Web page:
Covid and breakfast cereal

cereal selfie

Me, a box of cereal from Aldi, and our kitten. When I bought this cereal the checkout process was 40% faster than rival stores. Plus the cost savings! Sure I had to collect my cart – with the quarter deposit in hand – and also return the cart, but often I meet someone half way and we do the Aldi parking lot exchange of quarter for cart and some goodwill good-to-see-yas.

This Aldi aesthetic is intentional. The cart, the product, the extra long barcodes for the extra fast cashiers are all tactics that support a strategy. I’d heard tactics are not strategy but it’s through the Aldi aisles and Marc Lipsitch’s interviews that the idea becomes as clear and legible as that bar code.

One of the lessons from Covid is how much conditions matter. We’ve learned that individual treatments are dependent on disease stage. We’ve also learned that societal actions are dependent on infection stage. The travel ban, Lipsitch said in May 2020, “was a tactic not a strategy, it was an attempt to show we were doing something rather than a piece of a strategy to make us safe from this virus.”

Strategy is important because our resources are limited. Sure, I’d love to invest in the cryptocurrency of the moment as a lottery ticket but there’s no extra dollars in our investing budget to allocate to a different strategy.

“In the beginning of the intense phase, New York City was working very very hard to do contact tracing at a time when they knew they had lots of cases and didn’t know about most of them. That’s exactly the setting where contact tracing can’t work. No matter how hard you fight the 10% you know about, you’re not doing anything about the rest.” – Marc Lipsitch, May 2020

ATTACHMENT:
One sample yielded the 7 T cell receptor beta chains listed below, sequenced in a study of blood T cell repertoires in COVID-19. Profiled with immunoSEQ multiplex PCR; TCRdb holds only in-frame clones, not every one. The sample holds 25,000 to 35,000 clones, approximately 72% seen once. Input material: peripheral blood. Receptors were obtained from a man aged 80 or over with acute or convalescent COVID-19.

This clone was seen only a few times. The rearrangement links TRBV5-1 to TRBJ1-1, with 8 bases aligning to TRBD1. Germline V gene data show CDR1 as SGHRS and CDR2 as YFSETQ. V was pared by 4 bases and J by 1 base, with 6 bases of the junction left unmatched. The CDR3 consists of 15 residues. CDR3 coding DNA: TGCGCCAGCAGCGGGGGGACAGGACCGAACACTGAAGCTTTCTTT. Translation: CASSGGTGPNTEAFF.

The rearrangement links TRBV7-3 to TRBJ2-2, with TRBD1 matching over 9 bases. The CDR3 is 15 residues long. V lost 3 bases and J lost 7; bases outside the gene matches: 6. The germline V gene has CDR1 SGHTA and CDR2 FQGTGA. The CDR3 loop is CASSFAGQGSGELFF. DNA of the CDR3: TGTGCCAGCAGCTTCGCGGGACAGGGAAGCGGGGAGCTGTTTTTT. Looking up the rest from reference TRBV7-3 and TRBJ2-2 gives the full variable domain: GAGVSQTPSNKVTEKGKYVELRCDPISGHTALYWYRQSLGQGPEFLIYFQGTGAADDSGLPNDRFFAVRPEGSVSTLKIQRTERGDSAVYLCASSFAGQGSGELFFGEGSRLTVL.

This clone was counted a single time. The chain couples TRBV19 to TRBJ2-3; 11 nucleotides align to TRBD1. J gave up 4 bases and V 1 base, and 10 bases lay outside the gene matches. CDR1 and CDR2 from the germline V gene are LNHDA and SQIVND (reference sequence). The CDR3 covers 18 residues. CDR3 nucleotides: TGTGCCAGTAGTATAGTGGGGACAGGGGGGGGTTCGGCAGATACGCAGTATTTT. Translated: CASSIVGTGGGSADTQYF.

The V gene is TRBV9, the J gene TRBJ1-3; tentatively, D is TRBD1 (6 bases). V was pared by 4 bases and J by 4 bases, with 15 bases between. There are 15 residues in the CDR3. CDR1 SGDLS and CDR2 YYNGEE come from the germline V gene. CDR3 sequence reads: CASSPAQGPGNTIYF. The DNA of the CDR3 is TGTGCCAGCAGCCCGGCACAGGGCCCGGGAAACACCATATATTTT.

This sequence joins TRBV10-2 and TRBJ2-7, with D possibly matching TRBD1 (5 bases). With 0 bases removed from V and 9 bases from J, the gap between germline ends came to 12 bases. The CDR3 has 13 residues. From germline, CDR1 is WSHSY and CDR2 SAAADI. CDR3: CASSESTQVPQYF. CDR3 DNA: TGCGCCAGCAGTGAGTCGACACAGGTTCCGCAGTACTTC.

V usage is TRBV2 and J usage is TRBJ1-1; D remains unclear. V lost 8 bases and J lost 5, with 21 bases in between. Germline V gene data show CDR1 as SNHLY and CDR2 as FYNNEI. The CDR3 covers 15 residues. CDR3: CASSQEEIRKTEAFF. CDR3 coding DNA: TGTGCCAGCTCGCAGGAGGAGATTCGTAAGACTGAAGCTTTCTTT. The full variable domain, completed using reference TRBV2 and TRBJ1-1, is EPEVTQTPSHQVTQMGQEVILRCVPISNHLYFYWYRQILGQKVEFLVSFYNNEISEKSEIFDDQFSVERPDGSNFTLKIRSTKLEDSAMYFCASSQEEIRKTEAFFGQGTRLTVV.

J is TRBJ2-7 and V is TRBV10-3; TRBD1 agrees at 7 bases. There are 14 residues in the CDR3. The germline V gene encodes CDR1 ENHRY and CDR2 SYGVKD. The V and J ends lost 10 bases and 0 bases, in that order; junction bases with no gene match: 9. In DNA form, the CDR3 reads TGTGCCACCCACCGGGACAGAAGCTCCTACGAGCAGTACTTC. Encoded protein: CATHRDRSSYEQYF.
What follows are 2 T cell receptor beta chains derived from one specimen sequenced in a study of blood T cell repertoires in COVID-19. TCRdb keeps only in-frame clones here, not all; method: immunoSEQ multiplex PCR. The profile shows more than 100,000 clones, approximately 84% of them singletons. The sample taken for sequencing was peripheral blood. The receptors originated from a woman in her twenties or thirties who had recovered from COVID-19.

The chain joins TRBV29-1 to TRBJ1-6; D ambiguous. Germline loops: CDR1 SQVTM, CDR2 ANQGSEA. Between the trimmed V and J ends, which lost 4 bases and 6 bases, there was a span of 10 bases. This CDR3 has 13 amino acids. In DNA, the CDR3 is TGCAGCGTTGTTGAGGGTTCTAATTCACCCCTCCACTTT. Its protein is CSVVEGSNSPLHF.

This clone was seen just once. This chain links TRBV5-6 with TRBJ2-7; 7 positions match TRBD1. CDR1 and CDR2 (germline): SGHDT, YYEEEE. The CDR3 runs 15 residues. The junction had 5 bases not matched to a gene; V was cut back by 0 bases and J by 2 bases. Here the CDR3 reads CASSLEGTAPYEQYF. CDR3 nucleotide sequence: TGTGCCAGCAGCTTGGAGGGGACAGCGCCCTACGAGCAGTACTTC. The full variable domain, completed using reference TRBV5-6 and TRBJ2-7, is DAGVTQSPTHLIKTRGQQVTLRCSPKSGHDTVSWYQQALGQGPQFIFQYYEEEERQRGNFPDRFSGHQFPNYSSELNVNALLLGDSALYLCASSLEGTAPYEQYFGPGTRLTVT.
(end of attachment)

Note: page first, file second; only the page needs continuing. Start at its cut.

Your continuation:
When tactics fit together like puzzle pieces it creates a beautiful strategic picture. Aldi’s boxes are optimized for speed rather than customer acquisition. Classic cereals use bright colors and cartoons to scream pick me! The cereal aisle is the competition. It’s Cap’n Crunch vs Cinnamon Toast Crunch. Aldi’s products are private labels, so the competition is between big box stores not boxes in stores. The Aldi CAC is speedy checkouts, self-service, and quality goods.

A good strategy has a collection of homeotelic responses. Aldi is one example, but they’ve had almost eighty years to figure it out. Covid is a non-example, but we’ve learned some good lessons and it probably won’t happen again.


There’s a certain amount of what economists call ‘transaction utility’ at Aldi too, we like finding deals. Also, Lipsitch is such a balanced voice on Covid or any field with some uncertainty in the future.

Fifty cent students

CAC is the most interesting problem in business because a low CAC makes for interesting unit economics. And, CACs can have unconventional solutions.

“For kids that have taken the SAT, schools can buy their names for fifty cents a name from the College Board, which oversees the test. Schools get the name and address of a kid who went to the trouble to take the college entrance exam which is a good sign of a prospective applicant and someone where it would make sense to mail a shiny catalog, postcard, or other marketing material.” – Sally Herships, September 2021

Some colleges buy sixty-thousand names! Buying names is a customer acquisition cost. The thinking being that kids who take tests to get into college will be good customer of college. It’s not the best CAC attack we’ve looked at, but here’s a list for you to see for yourself.